Alana Hadley is fast, by virtually any measure.
She only enters a race once every month or two, but when she does, she almost always wins. The Shamrock 4-Miler in March? 23:36, beating out more than 400 female runners and winning by more than a minute and a half. The Skyline 5K Run in April? 18:15 -- another win, another 400-plus female athletes finishing behind her. Hadley breezed to victory at the Right Moves for Youth Twilight 5K in May, then made all the right moves to win the Summer Breeze 5K in June.
In fact, it took Caitlin Chrisman to hand Hadley her first second-place finish of 2009, at last weekend's Yiasou Greek Festival 5K. And Caitlin Chrisman, 23, was not long ago a star on the Wake Forest track and cross-country teams.
Oh shoot, I'm sorry -- did I mention that Alana Hadley is a 12-year-old seventh-grader at Community House Middle School?
That makes her accomplishments even more fascinating and unusual. So I did something this week that I am 100 percent sure I will never do in a 5K: I caught up with Alana ... to get her thoughts on everything from her focus to her local running heroes to how it feels to be so much faster than so many people two, three, four and five times her age.
Q. When did you realize that you had a real gift for doing it? When I was nine years old, when I ran faster in a 5K [the Hit the Brixx 5K] than the state record for 9-year-old girls. [Time: 21:07.]
Q. How the heck did you get so fast? Because I love running, and so like to practice it a lot. I also think it is in my blood because both of my parents ran track and cross country in college. That is how they met.
Q. Any other runners in the family? Yes, I have a 9-year-old brother named Bryce who enjoys running a lot. He and my mom run together.
Q. Do you remember the first race you won -- not where you were competing against other kids your age, but where you were competing against adults -- ? The first race I won first female overall was in 2007 at the Lowe’s YMCA Starfish 5K [time: 20:37]. I remember it because the award was a bobble head runner girl trophy. That is my favorite award so far.
Q. Other memorable races? One of the most memorable races for me was at Greenville, S.C., in January of this year [the Greenville News Downtown 5K]. In the last half-mile of a 5K there was a boy near my age a few feet in front of me. We were running up a pretty good-size hill and I was tired, but I still gathered up the energy and was able to pass him before the finish. Girl Power!!! [Time: 18:05.]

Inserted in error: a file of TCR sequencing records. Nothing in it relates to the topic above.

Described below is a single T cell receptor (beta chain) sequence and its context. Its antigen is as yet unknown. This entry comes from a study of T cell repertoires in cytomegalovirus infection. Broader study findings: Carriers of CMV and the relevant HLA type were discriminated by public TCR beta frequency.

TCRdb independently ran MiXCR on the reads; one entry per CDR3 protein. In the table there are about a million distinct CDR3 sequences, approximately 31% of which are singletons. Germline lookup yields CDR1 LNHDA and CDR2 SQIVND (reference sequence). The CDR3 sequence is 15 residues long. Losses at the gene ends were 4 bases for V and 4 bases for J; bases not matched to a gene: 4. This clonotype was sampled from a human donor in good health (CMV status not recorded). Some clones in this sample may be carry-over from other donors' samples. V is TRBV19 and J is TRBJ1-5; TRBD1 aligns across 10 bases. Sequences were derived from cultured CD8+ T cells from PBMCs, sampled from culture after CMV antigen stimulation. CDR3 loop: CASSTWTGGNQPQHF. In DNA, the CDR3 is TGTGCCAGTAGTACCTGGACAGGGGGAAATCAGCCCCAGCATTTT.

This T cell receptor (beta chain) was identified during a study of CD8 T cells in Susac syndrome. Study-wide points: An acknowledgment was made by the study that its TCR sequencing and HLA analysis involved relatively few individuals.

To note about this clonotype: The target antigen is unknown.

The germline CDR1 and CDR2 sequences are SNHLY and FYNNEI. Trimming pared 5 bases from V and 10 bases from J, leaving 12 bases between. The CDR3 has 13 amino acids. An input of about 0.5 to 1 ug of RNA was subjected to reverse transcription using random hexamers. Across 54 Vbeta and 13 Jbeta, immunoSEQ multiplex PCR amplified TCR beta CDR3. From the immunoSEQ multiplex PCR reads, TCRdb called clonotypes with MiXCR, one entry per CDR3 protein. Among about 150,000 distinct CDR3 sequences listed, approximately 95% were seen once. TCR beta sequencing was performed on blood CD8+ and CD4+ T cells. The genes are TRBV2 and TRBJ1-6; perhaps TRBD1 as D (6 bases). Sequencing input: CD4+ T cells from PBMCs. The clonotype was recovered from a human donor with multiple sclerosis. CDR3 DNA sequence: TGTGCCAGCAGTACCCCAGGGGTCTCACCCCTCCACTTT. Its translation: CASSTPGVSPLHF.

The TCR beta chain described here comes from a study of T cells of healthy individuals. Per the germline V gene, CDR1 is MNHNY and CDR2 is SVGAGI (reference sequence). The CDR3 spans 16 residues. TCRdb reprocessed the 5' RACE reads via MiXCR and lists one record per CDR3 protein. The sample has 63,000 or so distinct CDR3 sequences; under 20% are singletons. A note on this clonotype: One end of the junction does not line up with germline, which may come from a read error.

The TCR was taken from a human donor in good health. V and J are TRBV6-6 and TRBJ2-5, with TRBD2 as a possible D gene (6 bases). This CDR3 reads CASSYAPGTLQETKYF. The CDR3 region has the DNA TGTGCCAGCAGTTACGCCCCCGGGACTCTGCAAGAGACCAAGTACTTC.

Q. How tall are you? I am 5-1 and have grown three inches already this year!
Q. As you're passing people twice your size during races, what kind of comments do you hear? They normally do not say anything. Occasionally, they say, "keep going little girl" or some other words of encouragement.
Q. Is it a weird feeling to be so much better than so many adults at such a young age? At first it seemed pretty weird. But now, since I have been running for several years, I am used to it and know a lot of the people I race against.
Q. Have you ever won a prize/award at a race that you weren't old enough to collect? Yes, at two races in the last year, I wasn't old enough to have the prize I won as they were bottles of wine. I have also had to pass up prize money awards to maintain my eligibility for high school and college track.
Q. Are there local runners who you look up to? Yes ... runners like Bill Shires and Nathan Stanford, who are great at running an even pace, because that is something I want to be able to do in my races. I also admire runners like Lori Hageman because she has been good for so long and is very encouraging to me, and Megan Hepp, who ran so well in the last Olympic trials.
Q. Is there anything you don't like about running? No. I really enjoy it; it has always been a very positive thing in my life.
Q. Ever had any serious injuries? No, never been injured.
Q. Do you ever worry about getting burned out at a young age? No ... because I love to run and have always increased my mileage very slowly, and don’t over-race. I usually race just once every four to six weeks, and so I really look forward to it when I get the chance. I can't imagine ever not running. It makes me crazy not to run. Twice a year, my dad makes me take some time off and I get stir-crazy after a couple of days.
Q. What are your long-term running goals? To continue to get better, and to one day become a professional runner and compete in the Olympics.
Q. Who's your coach and what's the most important thing you've learned from him/her? My coach is my dad, Mark Hadley. To me, the most important thing I learned from him is that, "it is not the time that matters, but the effort you put into the run, because that is the only thing you can really control."
Q. How many miles do you run a week? I do about 50 miles a week right now in a normal training week. But I have built up to that pretty slowly over the last six years.
Q. Got any advice for other young runners? The most important thing is to make sure you have fun when you run. It's a great sport, and can be a lot of fun as well as be good for you. Also, you cannot start out running 50 miles a week. You need to start small, and gradually work your way up in miles, slowly over time.
Know of another running fool? Tell me about him or her in an e-mail to firstname.lastname@example.org.